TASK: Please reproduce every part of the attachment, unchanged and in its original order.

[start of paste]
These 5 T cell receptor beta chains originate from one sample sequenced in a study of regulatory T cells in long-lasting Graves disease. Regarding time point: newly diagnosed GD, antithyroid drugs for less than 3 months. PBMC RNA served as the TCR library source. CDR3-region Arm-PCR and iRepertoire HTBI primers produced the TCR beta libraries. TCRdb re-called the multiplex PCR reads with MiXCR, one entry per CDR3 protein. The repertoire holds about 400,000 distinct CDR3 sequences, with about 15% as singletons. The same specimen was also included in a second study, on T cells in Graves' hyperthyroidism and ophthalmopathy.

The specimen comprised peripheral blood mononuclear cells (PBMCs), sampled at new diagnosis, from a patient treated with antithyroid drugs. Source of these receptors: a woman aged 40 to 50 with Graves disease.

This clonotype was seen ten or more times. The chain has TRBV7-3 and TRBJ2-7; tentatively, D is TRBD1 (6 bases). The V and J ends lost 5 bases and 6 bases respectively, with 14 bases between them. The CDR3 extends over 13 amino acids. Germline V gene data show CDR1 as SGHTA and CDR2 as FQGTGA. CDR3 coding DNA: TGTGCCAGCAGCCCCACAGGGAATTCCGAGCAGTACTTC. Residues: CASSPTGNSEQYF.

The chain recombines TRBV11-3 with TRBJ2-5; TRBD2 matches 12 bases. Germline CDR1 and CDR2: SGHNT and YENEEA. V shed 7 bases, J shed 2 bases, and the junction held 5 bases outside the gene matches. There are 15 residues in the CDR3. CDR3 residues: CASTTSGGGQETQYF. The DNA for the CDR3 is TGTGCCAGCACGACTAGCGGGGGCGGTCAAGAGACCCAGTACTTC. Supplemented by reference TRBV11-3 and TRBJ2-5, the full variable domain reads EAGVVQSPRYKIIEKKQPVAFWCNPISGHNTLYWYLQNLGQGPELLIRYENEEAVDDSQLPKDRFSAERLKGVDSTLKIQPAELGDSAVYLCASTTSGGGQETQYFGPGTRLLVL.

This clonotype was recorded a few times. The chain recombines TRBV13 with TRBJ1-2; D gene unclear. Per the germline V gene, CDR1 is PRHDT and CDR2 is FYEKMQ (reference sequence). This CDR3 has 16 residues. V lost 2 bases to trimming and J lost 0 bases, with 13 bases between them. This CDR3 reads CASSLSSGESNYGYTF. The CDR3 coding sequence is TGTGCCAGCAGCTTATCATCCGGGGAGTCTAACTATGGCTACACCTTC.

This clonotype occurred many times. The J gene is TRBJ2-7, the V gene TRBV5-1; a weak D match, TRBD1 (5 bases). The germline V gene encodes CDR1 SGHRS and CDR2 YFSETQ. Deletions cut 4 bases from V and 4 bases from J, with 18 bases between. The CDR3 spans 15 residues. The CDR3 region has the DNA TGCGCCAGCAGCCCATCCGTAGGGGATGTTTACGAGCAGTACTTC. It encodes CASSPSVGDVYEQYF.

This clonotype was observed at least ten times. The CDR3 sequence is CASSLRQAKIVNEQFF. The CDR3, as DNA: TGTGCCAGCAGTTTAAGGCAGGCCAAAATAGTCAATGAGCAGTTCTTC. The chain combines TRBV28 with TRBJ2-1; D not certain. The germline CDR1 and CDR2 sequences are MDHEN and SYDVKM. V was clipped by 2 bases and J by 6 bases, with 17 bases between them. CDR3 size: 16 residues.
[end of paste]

These 5 T cell receptor beta chains originate from one sample sequenced in a study of regulatory T cells in long-lasting Graves disease. Regarding time point: newly diagnosed GD, antithyroid drugs for less than 3 months. PBMC RNA served as the TCR library source. CDR3-region Arm-PCR and iRepertoire HTBI primers produced the TCR beta libraries. TCRdb re-called the multiplex PCR reads with MiXCR, one entry per CDR3 protein. The repertoire holds about 400,000 distinct CDR3 sequences, with about 15% as singletons. The same specimen was also included in a second study, on T cells in Graves' hyperthyroidism and ophthalmopathy.

The specimen comprised peripheral blood mononuclear cells (PBMCs), sampled at new diagnosis, from a patient treated with antithyroid drugs. Source of these receptors: a woman aged 40 to 50 with Graves disease.

This clonotype was seen ten or more times. The chain has TRBV7-3 and TRBJ2-7; tentatively, D is TRBD1 (6 bases). The V and J ends lost 5 bases and 6 bases respectively, with 14 bases between them. The CDR3 extends over 13 amino acids. Germline V gene data show CDR1 as SGHTA and CDR2 as FQGTGA. CDR3 coding DNA: TGTGCCAGCAGCCCCACAGGGAATTCCGAGCAGTACTTC. Residues: CASSPTGNSEQYF.

The chain recombines TRBV11-3 with TRBJ2-5; TRBD2 matches 12 bases. Germline CDR1 and CDR2: SGHNT and YENEEA. V shed 7 bases, J shed 2 bases, and the junction held 5 bases outside the gene matches. There are 15 residues in the CDR3. CDR3 residues: CASTTSGGGQETQYF. The DNA for the CDR3 is TGTGCCAGCACGACTAGCGGGGGCGGTCAAGAGACCCAGTACTTC. Supplemented by reference TRBV11-3 and TRBJ2-5, the full variable domain reads EAGVVQSPRYKIIEKKQPVAFWCNPISGHNTLYWYLQNLGQGPELLIRYENEEAVDDSQLPKDRFSAERLKGVDSTLKIQPAELGDSAVYLCASTTSGGGQETQYFGPGTRLLVL.

This clonotype was recorded a few times. The chain recombines TRBV13 with TRBJ1-2; D gene unclear. Per the germline V gene, CDR1 is PRHDT and CDR2 is FYEKMQ (reference sequence). This CDR3 has 16 residues. V lost 2 bases to trimming and J lost 0 bases, with 13 bases between them. This CDR3 reads CASSLSSGESNYGYTF. The CDR3 coding sequence is TGTGCCAGCAGCTTATCATCCGGGGAGTCTAACTATGGCTACACCTTC.

This clonotype occurred many times. The J gene is TRBJ2-7, the V gene TRBV5-1; a weak D match, TRBD1 (5 bases). The germline V gene encodes CDR1 SGHRS and CDR2 YFSETQ. Deletions cut 4 bases from V and 4 bases from J, with 18 bases between. The CDR3 spans 15 residues. The CDR3 region has the DNA TGCGCCAGCAGCCCATCCGTAGGGGATGTTTACGAGCAGTACTTC. It encodes CASSPSVGDVYEQYF.

This clonotype was observed at least ten times. The CDR3 sequence is CASSLRQAKIVNEQFF. The CDR3, as DNA: TGTGCCAGCAGTTTAAGGCAGGCCAAAATAGTCAATGAGCAGTTCTTC. The chain combines TRBV28 with TRBJ2-1; D not certain. The germline CDR1 and CDR2 sequences are MDHEN and SYDVKM. V was clipped by 2 bases and J by 6 bases, with 17 bases between them. CDR3 size: 16 residues.